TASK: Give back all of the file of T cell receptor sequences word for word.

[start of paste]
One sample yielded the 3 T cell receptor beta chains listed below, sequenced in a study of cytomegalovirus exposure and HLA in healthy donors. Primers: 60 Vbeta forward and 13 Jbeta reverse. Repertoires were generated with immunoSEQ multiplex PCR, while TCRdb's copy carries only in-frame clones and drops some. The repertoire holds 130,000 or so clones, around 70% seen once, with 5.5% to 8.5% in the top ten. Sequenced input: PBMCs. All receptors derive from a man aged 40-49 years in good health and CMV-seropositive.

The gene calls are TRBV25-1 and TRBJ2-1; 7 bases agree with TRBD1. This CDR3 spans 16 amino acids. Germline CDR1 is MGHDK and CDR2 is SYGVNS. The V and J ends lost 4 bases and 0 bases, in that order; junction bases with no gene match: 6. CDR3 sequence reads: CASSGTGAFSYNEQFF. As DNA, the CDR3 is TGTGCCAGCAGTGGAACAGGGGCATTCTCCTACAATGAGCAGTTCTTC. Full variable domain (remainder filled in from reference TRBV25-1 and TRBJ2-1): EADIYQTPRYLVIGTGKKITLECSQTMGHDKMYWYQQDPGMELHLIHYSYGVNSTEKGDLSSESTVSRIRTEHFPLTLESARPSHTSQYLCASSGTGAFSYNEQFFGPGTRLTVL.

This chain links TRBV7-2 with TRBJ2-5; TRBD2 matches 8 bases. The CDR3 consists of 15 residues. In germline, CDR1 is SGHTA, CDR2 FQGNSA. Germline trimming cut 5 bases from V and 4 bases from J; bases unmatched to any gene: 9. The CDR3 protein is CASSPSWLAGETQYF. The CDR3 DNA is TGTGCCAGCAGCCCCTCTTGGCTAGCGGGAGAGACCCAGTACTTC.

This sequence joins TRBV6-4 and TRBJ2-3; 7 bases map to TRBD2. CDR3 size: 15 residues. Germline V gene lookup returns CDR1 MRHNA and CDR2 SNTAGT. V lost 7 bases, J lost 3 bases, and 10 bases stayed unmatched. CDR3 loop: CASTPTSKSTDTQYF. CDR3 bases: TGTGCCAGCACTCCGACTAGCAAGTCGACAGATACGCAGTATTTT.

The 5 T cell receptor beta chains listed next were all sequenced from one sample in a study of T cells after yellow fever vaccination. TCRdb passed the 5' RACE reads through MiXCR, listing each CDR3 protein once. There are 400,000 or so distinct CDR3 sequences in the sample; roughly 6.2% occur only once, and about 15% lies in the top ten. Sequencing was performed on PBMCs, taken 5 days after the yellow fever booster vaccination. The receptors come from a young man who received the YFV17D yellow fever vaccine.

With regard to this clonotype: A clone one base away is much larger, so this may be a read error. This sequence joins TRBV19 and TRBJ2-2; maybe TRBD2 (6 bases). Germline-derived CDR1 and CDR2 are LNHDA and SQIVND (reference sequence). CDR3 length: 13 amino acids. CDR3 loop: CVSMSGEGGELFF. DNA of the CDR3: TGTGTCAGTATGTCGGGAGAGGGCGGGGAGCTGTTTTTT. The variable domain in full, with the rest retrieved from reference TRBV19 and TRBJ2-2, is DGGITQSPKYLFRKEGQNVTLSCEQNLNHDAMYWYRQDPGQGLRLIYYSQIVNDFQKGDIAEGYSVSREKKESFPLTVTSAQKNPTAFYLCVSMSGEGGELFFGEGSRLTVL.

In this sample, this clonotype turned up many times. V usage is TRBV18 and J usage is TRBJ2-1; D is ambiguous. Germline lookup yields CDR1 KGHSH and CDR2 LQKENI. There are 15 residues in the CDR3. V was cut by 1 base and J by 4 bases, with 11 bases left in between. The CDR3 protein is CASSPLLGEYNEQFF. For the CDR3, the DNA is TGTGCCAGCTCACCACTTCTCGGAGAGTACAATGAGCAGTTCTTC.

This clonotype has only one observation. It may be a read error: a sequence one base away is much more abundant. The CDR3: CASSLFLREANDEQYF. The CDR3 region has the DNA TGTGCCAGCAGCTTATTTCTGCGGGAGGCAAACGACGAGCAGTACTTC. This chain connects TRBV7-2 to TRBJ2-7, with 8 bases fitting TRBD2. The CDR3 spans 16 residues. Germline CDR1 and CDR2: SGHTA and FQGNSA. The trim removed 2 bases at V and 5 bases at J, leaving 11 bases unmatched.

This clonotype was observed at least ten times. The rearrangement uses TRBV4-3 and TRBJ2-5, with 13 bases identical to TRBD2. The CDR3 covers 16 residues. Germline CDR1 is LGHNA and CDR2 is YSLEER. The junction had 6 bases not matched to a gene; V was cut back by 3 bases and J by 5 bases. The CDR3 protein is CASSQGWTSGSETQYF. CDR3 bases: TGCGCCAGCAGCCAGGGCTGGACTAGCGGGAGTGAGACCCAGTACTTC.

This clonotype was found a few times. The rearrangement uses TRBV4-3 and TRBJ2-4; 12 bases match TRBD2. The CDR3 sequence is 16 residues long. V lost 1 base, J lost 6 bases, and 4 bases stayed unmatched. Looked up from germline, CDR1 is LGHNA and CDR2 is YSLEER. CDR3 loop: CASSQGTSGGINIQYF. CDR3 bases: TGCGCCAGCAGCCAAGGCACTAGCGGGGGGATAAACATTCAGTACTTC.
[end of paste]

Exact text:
One sample yielded the 3 T cell receptor beta chains listed below, sequenced in a study of cytomegalovirus exposure and HLA in healthy donors. Primers: 60 Vbeta forward and 13 Jbeta reverse. Repertoires were generated with immunoSEQ multiplex PCR, while TCRdb's copy carries only in-frame clones and drops some. The repertoire holds 130,000 or so clones, around 70% seen once, with 5.5% to 8.5% in the top ten. Sequenced input: PBMCs. All receptors derive from a man aged 40-49 years in good health and CMV-seropositive.

The gene calls are TRBV25-1 and TRBJ2-1; 7 bases agree with TRBD1. This CDR3 spans 16 amino acids. Germline CDR1 is MGHDK and CDR2 is SYGVNS. The V and J ends lost 4 bases and 0 bases, in that order; junction bases with no gene match: 6. CDR3 sequence reads: CASSGTGAFSYNEQFF. As DNA, the CDR3 is TGTGCCAGCAGTGGAACAGGGGCATTCTCCTACAATGAGCAGTTCTTC. Full variable domain (remainder filled in from reference TRBV25-1 and TRBJ2-1): EADIYQTPRYLVIGTGKKITLECSQTMGHDKMYWYQQDPGMELHLIHYSYGVNSTEKGDLSSESTVSRIRTEHFPLTLESARPSHTSQYLCASSGTGAFSYNEQFFGPGTRLTVL.

This chain links TRBV7-2 with TRBJ2-5; TRBD2 matches 8 bases. The CDR3 consists of 15 residues. In germline, CDR1 is SGHTA, CDR2 FQGNSA. Germline trimming cut 5 bases from V and 4 bases from J; bases unmatched to any gene: 9. The CDR3 protein is CASSPSWLAGETQYF. The CDR3 DNA is TGTGCCAGCAGCCCCTCTTGGCTAGCGGGAGAGACCCAGTACTTC.

This sequence joins TRBV6-4 and TRBJ2-3; 7 bases map to TRBD2. CDR3 size: 15 residues. Germline V gene lookup returns CDR1 MRHNA and CDR2 SNTAGT. V lost 7 bases, J lost 3 bases, and 10 bases stayed unmatched. CDR3 loop: CASTPTSKSTDTQYF. CDR3 bases: TGTGCCAGCACTCCGACTAGCAAGTCGACAGATACGCAGTATTTT.

The 5 T cell receptor beta chains listed next were all sequenced from one sample in a study of T cells after yellow fever vaccination. TCRdb passed the 5' RACE reads through MiXCR, listing each CDR3 protein once. There are 400,000 or so distinct CDR3 sequences in the sample; roughly 6.2% occur only once, and about 15% lies in the top ten. Sequencing was performed on PBMCs, taken 5 days after the yellow fever booster vaccination. The receptors come from a young man who received the YFV17D yellow fever vaccine.

With regard to this clonotype: A clone one base away is much larger, so this may be a read error. This sequence joins TRBV19 and TRBJ2-2; maybe TRBD2 (6 bases). Germline-derived CDR1 and CDR2 are LNHDA and SQIVND (reference sequence). CDR3 length: 13 amino acids. CDR3 loop: CVSMSGEGGELFF. DNA of the CDR3: TGTGTCAGTATGTCGGGAGAGGGCGGGGAGCTGTTTTTT. The variable domain in full, with the rest retrieved from reference TRBV19 and TRBJ2-2, is DGGITQSPKYLFRKEGQNVTLSCEQNLNHDAMYWYRQDPGQGLRLIYYSQIVNDFQKGDIAEGYSVSREKKESFPLTVTSAQKNPTAFYLCVSMSGEGGELFFGEGSRLTVL.

In this sample, this clonotype turned up many times. V usage is TRBV18 and J usage is TRBJ2-1; D is ambiguous. Germline lookup yields CDR1 KGHSH and CDR2 LQKENI. There are 15 residues in the CDR3. V was cut by 1 base and J by 4 bases, with 11 bases left in between. The CDR3 protein is CASSPLLGEYNEQFF. For the CDR3, the DNA is TGTGCCAGCTCACCACTTCTCGGAGAGTACAATGAGCAGTTCTTC.

This clonotype has only one observation. It may be a read error: a sequence one base away is much more abundant. The CDR3: CASSLFLREANDEQYF. The CDR3 region has the DNA TGTGCCAGCAGCTTATTTCTGCGGGAGGCAAACGACGAGCAGTACTTC. This chain connects TRBV7-2 to TRBJ2-7, with 8 bases fitting TRBD2. The CDR3 spans 16 residues. Germline CDR1 and CDR2: SGHTA and FQGNSA. The trim removed 2 bases at V and 5 bases at J, leaving 11 bases unmatched.

This clonotype was observed at least ten times. The rearrangement uses TRBV4-3 and TRBJ2-5, with 13 bases identical to TRBD2. The CDR3 covers 16 residues. Germline CDR1 is LGHNA and CDR2 is YSLEER. The junction had 6 bases not matched to a gene; V was cut back by 3 bases and J by 5 bases. The CDR3 protein is CASSQGWTSGSETQYF. CDR3 bases: TGCGCCAGCAGCCAGGGCTGGACTAGCGGGAGTGAGACCCAGTACTTC.

This clonotype was found a few times. The rearrangement uses TRBV4-3 and TRBJ2-4; 12 bases match TRBD2. The CDR3 sequence is 16 residues long. V lost 1 base, J lost 6 bases, and 4 bases stayed unmatched. Looked up from germline, CDR1 is LGHNA and CDR2 is YSLEER. CDR3 loop: CASSQGTSGGINIQYF. CDR3 bases: TGCGCCAGCAGCCAAGGCACTAGCGGGGGGATAAACATTCAGTACTTC.